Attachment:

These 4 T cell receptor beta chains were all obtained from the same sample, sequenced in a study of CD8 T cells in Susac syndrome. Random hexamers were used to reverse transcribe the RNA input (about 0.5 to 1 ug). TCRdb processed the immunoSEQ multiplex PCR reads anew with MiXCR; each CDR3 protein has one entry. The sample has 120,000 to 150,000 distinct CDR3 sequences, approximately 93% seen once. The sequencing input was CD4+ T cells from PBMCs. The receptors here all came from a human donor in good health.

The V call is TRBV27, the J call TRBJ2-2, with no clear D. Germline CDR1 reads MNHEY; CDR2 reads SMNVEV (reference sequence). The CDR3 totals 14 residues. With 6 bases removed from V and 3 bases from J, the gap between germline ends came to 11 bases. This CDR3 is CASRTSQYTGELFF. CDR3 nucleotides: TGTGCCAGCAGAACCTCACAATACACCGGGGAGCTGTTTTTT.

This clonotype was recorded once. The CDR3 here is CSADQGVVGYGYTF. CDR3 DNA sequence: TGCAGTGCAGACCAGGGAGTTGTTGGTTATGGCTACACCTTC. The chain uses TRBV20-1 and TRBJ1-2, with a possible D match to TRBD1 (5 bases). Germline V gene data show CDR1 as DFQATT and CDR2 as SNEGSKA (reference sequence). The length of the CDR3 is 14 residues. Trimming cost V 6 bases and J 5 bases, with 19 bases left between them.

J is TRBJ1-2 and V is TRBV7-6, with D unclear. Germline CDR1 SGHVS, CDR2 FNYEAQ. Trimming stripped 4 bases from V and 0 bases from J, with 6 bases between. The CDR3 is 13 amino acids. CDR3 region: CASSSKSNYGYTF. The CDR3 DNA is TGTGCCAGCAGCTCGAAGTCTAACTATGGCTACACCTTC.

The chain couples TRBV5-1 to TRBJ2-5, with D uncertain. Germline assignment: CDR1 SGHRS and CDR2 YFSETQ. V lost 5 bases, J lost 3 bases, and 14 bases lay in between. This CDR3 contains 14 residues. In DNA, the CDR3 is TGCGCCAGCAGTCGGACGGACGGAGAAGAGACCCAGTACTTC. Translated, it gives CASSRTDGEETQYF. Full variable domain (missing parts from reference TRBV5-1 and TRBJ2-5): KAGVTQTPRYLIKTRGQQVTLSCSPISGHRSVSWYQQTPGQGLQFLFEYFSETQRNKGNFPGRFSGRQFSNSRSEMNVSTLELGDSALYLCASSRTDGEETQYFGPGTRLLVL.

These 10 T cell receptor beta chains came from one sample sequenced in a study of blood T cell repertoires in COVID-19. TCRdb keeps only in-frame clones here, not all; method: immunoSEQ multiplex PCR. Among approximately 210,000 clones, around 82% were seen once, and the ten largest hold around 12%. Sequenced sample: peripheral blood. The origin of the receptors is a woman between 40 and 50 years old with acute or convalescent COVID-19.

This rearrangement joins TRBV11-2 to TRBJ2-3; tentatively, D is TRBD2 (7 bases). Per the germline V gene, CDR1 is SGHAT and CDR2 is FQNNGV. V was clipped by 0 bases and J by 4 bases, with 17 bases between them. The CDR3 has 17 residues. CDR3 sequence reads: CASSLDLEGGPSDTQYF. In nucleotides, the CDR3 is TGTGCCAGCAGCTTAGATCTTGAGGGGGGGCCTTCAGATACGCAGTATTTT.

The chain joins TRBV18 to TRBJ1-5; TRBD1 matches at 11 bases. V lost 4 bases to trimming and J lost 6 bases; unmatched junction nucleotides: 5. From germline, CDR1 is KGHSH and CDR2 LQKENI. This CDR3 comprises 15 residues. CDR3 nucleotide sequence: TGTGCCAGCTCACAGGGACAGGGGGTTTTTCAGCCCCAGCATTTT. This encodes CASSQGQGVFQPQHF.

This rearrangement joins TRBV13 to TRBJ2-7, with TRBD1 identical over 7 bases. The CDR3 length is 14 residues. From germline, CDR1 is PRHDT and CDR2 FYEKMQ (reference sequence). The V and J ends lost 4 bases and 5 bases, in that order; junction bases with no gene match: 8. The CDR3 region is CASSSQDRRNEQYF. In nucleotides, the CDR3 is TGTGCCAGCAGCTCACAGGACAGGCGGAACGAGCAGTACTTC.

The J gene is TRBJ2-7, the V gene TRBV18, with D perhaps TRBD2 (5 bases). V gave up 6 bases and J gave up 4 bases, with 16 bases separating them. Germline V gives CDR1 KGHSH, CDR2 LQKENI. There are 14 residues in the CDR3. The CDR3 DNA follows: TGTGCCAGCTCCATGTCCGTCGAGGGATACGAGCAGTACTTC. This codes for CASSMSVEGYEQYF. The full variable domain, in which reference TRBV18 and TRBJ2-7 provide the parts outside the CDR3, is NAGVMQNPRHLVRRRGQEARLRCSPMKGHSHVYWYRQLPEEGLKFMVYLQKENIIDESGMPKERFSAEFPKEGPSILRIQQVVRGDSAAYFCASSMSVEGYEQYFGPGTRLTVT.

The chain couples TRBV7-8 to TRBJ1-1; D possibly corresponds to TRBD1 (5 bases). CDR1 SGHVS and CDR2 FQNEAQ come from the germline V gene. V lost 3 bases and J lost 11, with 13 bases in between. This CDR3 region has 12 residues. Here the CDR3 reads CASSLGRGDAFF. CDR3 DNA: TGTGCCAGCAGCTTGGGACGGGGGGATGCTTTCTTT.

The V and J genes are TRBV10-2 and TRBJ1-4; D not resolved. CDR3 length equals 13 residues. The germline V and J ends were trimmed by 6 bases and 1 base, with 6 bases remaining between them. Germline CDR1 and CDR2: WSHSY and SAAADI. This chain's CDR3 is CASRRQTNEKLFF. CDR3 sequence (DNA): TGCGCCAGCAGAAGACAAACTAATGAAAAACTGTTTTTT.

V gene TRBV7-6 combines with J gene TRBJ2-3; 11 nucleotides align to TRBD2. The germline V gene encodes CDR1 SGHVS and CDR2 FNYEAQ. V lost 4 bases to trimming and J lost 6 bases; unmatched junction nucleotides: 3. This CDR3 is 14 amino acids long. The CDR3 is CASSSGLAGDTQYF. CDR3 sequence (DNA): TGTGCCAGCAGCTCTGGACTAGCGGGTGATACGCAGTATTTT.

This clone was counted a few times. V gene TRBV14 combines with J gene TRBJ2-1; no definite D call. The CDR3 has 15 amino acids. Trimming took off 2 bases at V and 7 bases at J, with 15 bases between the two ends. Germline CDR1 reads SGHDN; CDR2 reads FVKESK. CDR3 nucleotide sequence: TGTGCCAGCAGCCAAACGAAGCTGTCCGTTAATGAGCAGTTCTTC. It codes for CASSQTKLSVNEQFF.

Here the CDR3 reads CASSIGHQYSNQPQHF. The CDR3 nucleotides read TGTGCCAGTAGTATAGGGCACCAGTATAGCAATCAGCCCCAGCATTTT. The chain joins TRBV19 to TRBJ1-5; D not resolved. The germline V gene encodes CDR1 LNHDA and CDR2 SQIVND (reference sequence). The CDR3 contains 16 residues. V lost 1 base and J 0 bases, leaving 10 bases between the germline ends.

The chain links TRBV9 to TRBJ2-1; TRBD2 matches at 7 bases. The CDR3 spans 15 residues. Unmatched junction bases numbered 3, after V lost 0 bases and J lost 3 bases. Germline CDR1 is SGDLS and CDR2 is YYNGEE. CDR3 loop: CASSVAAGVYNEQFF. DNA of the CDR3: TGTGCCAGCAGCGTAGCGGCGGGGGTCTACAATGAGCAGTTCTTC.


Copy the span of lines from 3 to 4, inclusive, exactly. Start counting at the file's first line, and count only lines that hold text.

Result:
This clonotype was recorded once. The CDR3 here is CSADQGVVGYGYTF. CDR3 DNA sequence: TGCAGTGCAGACCAGGGAGTTGTTGGTTATGGCTACACCTTC. The chain uses TRBV20-1 and TRBJ1-2, with a possible D match to TRBD1 (5 bases). Germline V gene data show CDR1 as DFQATT and CDR2 as SNEGSKA (reference sequence). The length of the CDR3 is 14 residues. Trimming cost V 6 bases and J 5 bases, with 19 bases left between them.

J is TRBJ1-2 and V is TRBV7-6, with D unclear. Germline CDR1 SGHVS, CDR2 FNYEAQ. Trimming stripped 4 bases from V and 0 bases from J, with 6 bases between. The CDR3 is 13 amino acids. CDR3 region: CASSSKSNYGYTF. The CDR3 DNA is TGTGCCAGCAGCTCGAAGTCTAACTATGGCTACACCTTC.